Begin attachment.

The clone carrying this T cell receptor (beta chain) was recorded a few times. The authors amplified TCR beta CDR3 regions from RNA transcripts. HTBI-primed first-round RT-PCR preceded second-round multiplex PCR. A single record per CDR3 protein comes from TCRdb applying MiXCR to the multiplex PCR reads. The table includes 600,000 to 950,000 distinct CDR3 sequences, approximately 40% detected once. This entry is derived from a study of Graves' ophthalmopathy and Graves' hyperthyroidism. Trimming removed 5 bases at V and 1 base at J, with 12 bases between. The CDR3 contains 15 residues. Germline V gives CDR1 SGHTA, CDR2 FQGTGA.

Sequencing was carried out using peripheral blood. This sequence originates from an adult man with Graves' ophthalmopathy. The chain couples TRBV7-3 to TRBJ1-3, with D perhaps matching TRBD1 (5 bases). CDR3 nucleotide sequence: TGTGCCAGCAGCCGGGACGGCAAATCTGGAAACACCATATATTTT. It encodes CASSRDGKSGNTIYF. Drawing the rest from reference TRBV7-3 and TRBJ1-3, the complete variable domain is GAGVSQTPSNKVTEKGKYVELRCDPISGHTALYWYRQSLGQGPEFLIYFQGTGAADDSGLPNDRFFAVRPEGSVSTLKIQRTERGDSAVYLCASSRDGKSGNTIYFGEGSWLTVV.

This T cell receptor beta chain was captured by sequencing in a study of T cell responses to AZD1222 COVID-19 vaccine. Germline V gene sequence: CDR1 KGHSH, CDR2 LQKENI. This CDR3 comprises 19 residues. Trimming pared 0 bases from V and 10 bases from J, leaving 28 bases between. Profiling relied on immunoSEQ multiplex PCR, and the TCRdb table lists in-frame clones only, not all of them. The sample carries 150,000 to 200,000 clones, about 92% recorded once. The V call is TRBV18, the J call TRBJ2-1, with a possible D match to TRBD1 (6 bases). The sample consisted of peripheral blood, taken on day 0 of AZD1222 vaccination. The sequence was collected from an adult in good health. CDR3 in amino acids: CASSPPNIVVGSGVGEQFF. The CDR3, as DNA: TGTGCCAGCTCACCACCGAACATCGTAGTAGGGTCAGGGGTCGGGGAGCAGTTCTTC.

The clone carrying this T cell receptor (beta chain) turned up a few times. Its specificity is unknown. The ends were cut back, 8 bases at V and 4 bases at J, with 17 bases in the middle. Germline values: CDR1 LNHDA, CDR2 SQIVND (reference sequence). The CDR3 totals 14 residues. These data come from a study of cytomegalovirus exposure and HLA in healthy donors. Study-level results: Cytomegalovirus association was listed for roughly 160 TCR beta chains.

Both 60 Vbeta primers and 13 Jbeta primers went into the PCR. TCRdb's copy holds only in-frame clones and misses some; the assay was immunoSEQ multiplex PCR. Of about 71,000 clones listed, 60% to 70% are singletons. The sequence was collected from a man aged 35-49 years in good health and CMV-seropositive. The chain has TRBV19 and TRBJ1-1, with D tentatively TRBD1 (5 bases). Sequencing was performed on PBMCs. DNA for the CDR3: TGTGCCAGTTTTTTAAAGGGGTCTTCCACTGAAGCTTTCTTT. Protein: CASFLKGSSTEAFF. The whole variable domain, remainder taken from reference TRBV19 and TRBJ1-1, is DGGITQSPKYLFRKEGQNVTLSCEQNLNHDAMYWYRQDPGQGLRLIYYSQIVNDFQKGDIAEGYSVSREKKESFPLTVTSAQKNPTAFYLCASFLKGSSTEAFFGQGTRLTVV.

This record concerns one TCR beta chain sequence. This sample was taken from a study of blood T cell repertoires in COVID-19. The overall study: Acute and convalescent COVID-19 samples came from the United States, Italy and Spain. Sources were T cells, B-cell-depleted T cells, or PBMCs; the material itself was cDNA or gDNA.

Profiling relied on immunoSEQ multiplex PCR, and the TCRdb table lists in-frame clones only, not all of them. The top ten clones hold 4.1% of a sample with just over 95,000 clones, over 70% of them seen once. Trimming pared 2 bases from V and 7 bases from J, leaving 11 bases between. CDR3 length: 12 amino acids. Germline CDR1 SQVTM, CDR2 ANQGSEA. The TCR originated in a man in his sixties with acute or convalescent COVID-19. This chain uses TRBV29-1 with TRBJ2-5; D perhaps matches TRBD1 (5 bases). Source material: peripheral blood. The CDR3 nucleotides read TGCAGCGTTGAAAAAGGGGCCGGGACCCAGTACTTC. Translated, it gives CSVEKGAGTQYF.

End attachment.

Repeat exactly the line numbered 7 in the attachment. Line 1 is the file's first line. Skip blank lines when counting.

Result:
Profiling relied on immunoSEQ multiplex PCR, and the TCRdb table lists in-frame clones only, not all of them. The top ten clones hold 4.1% of a sample with just over 95,000 clones, over 70% of them seen once. Trimming pared 2 bases from V and 7 bases from J, leaving 11 bases between. CDR3 length: 12 amino acids. Germline CDR1 SQVTM, CDR2 ANQGSEA. The TCR originated in a man in his sixties with acute or convalescent COVID-19. This chain uses TRBV29-1 with TRBJ2-5; D perhaps matches TRBD1 (5 bases). Source material: peripheral blood. The CDR3 nucleotides read TGCAGCGTTGAAAAAGGGGCCGGGACCCAGTACTTC. Translated, it gives CSVEKGAGTQYF.